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Memo to Wal-Mart: Healthier Credibility Will Attract Healthier Employees

Wal-Mart is the largest, most successful retailer in the world. How successful? In 2004, Wal-Mart's sales totaled $288 billion, more than retail giants Home Depot, Kroger, Costco, Target, and Albertsons, combined. Obviously, Wal-Mart's leadership is doing just fine without the generous advice its critics are so eager to offer. But a look at the company's press clippings in recent days helps illustrate the importance of leadership .

Last week, Wal-Mart announced it would establish a $25 million private equity fund to invest in businesses owned by women and minorities. The fund will provide equity capital to women- and minority-owned businesses seeking money for acquisitions, joint ventures, and expansion. This is potentially welcome news to Wal-Mart workers who--in the face of a pending class-action lawsuit charging the company with discriminating employment practices--are worried about their employer's commitment to women and minorities.

On Monday, chief executive H. Lee Scott announced a new lower-premium health plan aimed at making insurance more affordable to Wal-Mart's 1.3 million U.S. employees. The plan, which the company will launch in 2006, will lower premiums by 40 to 60 percent. In addition, Wal-Mart will establish in-store clinics for workers who might otherwise rely on costly hospital emergency room visits for routine medical needs. This is great news to Wal-Mart employees, more than half of whom do not partake in the company's healthcare coverage.

Then, in a speech to Wal-Mart employees on Tuesday, Scott outlined company plans to become a better corporate citizen. He announced environmental campaigns to reduce solid waste, cut store greenhouse-gas emissions, improve the fuel efficiency of its delivery trucks, and convert to renewable energy sources. And he astonished many business watchers when he called on Congress to increase the minimum wage, which he said is "out of date with the times." By now, Wal-Mart associates should be feeling pretty good about their employer.

But on Wednesday, media reaction to a leaked memo from Wal-Mart benefits director Susan Chambers undoubtedly left employees wondering about their leadership's real intentions. The twenty-seven-page document suggested some "bold steps" to control rising employee-benefit costs. Chambers' recommendations included capping life-insurance payouts at $12,000, increasing health-insurance premiums for employees' spouses to deter them from buying coverage, and requiring some physical exertion in every job description, such as requiring cashiers to retrieve shopping carts from the parking lot. Not only would these actions reduce the costs of benefits for existing employees, but as Chambers put it, they "would also dissuade unhealthy people from coming to work at Wal-Mart."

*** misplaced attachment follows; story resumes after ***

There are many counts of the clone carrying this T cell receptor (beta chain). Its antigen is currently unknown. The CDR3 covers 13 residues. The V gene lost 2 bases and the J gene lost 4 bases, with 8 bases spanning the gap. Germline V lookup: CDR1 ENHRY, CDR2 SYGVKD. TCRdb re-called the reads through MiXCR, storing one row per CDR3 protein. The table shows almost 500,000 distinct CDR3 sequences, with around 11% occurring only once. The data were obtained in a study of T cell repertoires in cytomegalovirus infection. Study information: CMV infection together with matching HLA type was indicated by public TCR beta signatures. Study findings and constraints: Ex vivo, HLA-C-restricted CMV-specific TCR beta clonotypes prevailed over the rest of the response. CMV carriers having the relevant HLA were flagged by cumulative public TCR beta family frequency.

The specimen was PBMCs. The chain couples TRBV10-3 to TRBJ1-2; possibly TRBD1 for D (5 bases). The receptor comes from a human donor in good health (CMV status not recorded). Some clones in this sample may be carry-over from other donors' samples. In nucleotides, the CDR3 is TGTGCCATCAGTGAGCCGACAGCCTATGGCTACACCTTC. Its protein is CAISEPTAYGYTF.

Consistency between an organization's stated values and its leaders' actual behavior is critical to credibility. When there is discrepancy between what leaders say and what they do, employees immediately and rightly recognize those leaders as frauds. So when Wal-Mart's leaders talk about helping minority business owners, improving the environment, and helping underpaid and uninsured workers get ahead, it sounds great. But when employees read one leader's manifesto on lowering healthcare costs at their expense, they can only assume that all of the company's leaders are impostors.

Once workers suspect that management has played them, when they think, accurately or not, that what they want most is now unavailable to them, they withdraw, become defensive and cynical, start gossiping, and begin causing trouble. And here's the irony for Wal-Mart: Without a sense of purpose or a larger cause, money becomes the unaligned worker's sole motivation. Studies show that what employees want--ore than money or benefits--is to believe that they are working in meaningful jobs. As a result, the "price" for asking employees to compromise their personal values--when a leader's memo destroys employee passion, say--is that compensation moves to the top of their list of on-the-job aspirations. What choice do we leave them, in that case?

Will this week's events noticeably weaken Wal-Mart's dominate position in the retail world? Not hardly. But the inconsistent messages will leave employees wondering about the company's real motives. They'll wonder if they established an equity fund to give women and minorities a boost in business, or to mitigate class-action monetary damages. They'll wonder if their CEO is advocating a higher minimum wage to help his workers, or to hamper competitors who pay less than Wal-Mart. And they'll wonder if management is changing the healthcare plan to make insurance affordable to everyone, or to make cashiers more fit for gathering carts in the parking lot.

The lesson for the rest of us is simple: Job candidates are more apt to choose an employer for the organizational values it espouses and practices rather than the financial rewards it offers. Those organizations that recognize the role values play in leadership, and that live by the values they profess, will win the war for talent by attracting and retaining the best workers.
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